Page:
Whirlwind Tour

Published 8:21am Tuesday, August 27, 2013

AHOSKIE – As local students return to class for the 2013-14 academic year, most will share stories of their summer vacation.

While trips to the beach, the mountains, theme parks and historic sites are popular vacation destinations, one local young lady took her first-ever trip overseas….a whirlwind tour of three countries over a 20-day period.

Victoria Lynn Harris, the 16-year-old daughter of Stephanie Rose of Ahoskie and a sophomore at Hertford County Early College High School, was selected to be part of the People to People Ambassador Program. She was one of 36 students to participate in a tour of France, Italy and Greece from June 21 through July 9. Thirty-five of the students were from eastern North Carolina. The group was accompanied by four adults, to include a Delegation Manager.

Harris and her group boarded a plane on June 20 from Raleigh-Durham Airport, bound for Atlanta, GA where they took another jumbo jet to cross the Atlantic Ocean, taking its passengers to the “City of Lights” (Paris, France).

“I slept the whole way there,” Harris said. “We even slept in the airport (in Paris); we got there about 5 in the morning (of June 21). We sat in the airport until the sun came up.”

In Paris, Harris and the group boarded a bus for a tour of such world-famous sites as the Chateau de Versailles, the 899-foot tall Eiffel Tower, The Louvre (the museum home of the Mona Lisa), and the Montmartre, just to name a few.

On June 23, the delegation boarded a train for an overnight trip from France to Italy. Their first stop was the “City of Water” (Venice).

On June 25, Harris broke away from her group, spending the next five days with a host family (pre-arranged by the People to People Program).

“They treated me really nice,” Harris said. “They had two daughters, one (age 15) close to my age.”

Harris said the family did not break from their normal daily routine while she was there.

“I learned a lot about how they live, how they got along,” Harris said.

One of the highlights of living with the host family was the cooking.

“The mom was a good cook; I really liked her food, but then again I love Italian food,” she noted. “She made her own sauces for the pasta.”

There were no barricades when it came to communication. Harris said the two daughters were well-versed in English, better than the parents. She even tried her hand at speaking Italian.

Upon leaving her host family and rejoining the delegation, they visited Montecatini, Italy – home of the historic Leaning Tower of Pisa. The next day (June 29) was spent in Florence, Italy. There, Harris toured numerous museums and art galleries, to include the Accademia Gallery, the home of Michelangelo’s statue of David. She also toured the American Cemetery, the final resting place of over 4,000 American soldiers killed during the capture of Rome in World War II.

The group took a break from their tour on Sunday, June 30 to take part in an all-day lesson of personal growth in Assisi, Italy. As part of that fun day, Harris and the other students stepped outside of their “comfort zone” by rappelling down the walls a 20-story-tall fortress guarding the city.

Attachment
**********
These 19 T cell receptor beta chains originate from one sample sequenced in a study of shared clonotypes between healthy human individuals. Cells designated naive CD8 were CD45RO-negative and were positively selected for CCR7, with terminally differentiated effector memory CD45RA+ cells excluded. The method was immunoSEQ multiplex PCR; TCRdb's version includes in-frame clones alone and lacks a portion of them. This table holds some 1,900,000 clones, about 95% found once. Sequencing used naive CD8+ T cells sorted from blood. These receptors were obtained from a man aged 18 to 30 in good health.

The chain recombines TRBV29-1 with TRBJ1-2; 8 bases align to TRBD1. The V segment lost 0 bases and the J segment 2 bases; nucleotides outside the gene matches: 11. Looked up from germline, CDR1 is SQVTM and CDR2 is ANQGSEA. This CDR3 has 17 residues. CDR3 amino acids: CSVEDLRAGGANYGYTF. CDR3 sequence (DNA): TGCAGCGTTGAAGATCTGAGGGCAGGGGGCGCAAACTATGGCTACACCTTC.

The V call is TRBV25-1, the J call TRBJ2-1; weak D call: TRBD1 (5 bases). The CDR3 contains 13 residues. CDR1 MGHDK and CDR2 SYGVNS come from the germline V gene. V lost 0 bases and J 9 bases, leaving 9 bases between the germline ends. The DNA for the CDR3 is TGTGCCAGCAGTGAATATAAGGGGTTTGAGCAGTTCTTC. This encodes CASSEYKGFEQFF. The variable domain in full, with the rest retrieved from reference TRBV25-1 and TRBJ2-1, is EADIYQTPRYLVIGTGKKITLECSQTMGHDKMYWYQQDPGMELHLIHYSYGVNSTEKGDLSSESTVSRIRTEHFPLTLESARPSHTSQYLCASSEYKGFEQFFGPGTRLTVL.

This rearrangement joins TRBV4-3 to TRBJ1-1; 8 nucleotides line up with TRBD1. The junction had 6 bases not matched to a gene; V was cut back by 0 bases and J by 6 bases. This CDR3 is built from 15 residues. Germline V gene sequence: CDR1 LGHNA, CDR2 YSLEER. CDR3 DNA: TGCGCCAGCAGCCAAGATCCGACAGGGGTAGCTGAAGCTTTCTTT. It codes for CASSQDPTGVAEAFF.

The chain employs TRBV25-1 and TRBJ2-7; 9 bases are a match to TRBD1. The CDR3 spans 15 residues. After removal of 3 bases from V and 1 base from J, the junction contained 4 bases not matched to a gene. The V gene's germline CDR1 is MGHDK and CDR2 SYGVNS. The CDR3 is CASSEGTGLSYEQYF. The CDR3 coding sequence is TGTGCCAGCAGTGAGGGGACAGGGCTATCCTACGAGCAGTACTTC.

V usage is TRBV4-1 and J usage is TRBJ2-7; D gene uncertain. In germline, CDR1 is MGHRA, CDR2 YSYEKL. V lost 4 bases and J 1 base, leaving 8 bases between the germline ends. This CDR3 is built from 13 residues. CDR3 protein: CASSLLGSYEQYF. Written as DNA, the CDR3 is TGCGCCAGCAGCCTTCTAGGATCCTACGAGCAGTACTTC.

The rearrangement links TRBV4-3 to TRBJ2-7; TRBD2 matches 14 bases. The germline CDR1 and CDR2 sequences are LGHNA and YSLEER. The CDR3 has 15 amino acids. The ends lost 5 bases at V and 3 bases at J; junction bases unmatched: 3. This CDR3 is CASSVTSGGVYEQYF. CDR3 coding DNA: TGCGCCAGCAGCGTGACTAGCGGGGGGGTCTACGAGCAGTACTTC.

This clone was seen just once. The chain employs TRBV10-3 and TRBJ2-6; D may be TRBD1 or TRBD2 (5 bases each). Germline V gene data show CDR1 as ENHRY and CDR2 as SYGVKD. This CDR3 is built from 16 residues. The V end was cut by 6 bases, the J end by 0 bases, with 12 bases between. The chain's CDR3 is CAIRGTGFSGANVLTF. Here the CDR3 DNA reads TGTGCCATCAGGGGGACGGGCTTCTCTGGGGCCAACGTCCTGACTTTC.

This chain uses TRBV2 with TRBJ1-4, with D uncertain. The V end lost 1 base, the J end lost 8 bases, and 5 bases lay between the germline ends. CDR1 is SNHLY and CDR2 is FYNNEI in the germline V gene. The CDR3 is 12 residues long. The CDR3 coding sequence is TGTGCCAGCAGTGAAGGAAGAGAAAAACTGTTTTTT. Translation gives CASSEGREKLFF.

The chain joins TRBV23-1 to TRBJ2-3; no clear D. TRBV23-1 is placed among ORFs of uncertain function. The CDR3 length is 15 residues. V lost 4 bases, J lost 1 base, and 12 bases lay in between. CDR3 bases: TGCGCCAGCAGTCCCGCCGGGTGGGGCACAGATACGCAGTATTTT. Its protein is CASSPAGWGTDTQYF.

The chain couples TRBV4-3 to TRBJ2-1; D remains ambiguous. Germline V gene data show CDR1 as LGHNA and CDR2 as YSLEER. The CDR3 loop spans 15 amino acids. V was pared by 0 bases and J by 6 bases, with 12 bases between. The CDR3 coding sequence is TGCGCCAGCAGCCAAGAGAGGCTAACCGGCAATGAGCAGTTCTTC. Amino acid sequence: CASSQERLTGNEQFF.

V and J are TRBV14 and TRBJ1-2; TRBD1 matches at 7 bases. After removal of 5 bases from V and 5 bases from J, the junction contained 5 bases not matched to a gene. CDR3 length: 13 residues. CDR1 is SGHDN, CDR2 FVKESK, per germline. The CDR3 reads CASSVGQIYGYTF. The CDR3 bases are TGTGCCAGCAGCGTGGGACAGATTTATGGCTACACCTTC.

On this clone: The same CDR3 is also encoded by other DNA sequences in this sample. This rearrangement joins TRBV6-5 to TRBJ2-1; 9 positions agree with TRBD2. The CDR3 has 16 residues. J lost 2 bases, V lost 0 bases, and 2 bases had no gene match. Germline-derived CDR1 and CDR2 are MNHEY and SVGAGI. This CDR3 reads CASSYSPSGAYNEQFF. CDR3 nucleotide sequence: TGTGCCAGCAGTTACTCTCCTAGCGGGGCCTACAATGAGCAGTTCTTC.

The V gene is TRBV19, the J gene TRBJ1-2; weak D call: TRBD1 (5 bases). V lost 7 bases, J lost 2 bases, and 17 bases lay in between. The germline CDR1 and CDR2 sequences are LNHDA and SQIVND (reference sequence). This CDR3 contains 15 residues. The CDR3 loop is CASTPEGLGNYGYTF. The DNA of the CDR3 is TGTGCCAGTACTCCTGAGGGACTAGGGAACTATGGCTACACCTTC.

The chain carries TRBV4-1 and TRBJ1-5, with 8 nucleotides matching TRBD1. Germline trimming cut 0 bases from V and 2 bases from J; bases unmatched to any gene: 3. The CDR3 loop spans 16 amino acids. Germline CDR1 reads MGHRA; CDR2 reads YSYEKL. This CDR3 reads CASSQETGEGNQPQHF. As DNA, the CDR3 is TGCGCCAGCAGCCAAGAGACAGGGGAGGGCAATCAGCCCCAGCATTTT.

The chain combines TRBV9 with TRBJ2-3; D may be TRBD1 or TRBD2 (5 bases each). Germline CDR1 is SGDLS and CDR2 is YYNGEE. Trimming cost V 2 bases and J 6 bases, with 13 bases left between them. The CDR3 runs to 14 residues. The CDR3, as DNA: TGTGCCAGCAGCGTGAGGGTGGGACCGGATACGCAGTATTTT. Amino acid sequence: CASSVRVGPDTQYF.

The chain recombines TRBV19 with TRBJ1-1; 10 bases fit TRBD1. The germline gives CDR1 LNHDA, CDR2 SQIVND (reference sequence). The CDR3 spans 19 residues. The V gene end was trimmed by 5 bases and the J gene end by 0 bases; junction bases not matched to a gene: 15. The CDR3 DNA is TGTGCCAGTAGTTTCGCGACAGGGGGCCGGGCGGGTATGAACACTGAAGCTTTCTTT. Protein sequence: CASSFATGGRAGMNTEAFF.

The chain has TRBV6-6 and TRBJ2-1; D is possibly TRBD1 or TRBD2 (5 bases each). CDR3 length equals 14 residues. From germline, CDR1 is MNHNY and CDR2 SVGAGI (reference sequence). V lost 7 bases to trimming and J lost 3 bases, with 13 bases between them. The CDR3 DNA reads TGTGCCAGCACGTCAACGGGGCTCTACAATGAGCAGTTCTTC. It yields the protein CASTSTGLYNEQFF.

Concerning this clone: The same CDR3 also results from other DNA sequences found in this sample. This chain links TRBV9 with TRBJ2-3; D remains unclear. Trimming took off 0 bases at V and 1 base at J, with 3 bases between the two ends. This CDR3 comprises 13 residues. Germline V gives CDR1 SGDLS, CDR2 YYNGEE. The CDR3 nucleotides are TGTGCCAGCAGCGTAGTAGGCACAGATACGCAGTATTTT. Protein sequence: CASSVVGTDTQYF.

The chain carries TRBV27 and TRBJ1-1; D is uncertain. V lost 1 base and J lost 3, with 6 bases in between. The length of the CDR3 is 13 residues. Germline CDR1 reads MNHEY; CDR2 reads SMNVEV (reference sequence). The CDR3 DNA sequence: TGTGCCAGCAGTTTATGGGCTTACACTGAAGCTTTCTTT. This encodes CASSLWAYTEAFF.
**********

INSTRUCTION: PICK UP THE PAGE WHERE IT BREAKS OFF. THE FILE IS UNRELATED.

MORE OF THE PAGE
“That was the most fun part of the whole trip,” Harris said. “I was able to learn a lot about my inner self. The rappel down the wall allowed me to build some confidence in myself.”

The day also afforded Harris the chance to release any anger boiling inside.

“I broke this board,” said Harris, pulling a sheered 2×4 from a bag, complete with an inscription of the time, date and place. “I broke it with my hand.”

Rome was the next stop on the tour. There, Harris visited the Colosseum and Vatican City – where she witnessed sites such as St. Peter’s Basilica (the world’s largest church) and the Sistine Chapel.

She and the group celebrated July 4th in Naples, Italy. That night they took a ferry from Bari, Italy to Patras, Greece. That led to visits to Olympia – the birthplace of the Olympic Games – and Athens, where the American delegation spent the final three days of their journey.

“The trip made me realize, made me appreciate, how good we have it at home,” Harris stressed. “I also made long-term friendships with the other students in my group.”

Harris was contacted in August of last year to see if she was interested in taking the trip. An interview process followed, setting the stage for her acceptance in to the People to People Program. Harris was required to attend several pre-trip meetings, where all the students learned of what to expect and what to pack for their world tour.

“The delegation leaders have been on these trips before; they learn about how to guide a tour and be responsible for the students. They have plenty of training to do these trips,” Harris stated.

Now bitten by the “travel bug”, Harris said she would like to participate in another trip with the People to People group.

“I want to tour England,” she said.

For 50 years, People to People Ambassador Programs has provided educational travel for students across the globe. Located in Spokane, WA, People to People Ambassador Programs is home to more than 200 employees. To date, over 500,000 students and teachers have participated in the various programs and trips planned by the organization.

For more information, call, toll-free 1-800-669-7882 or visit www.peopletopeople.com.

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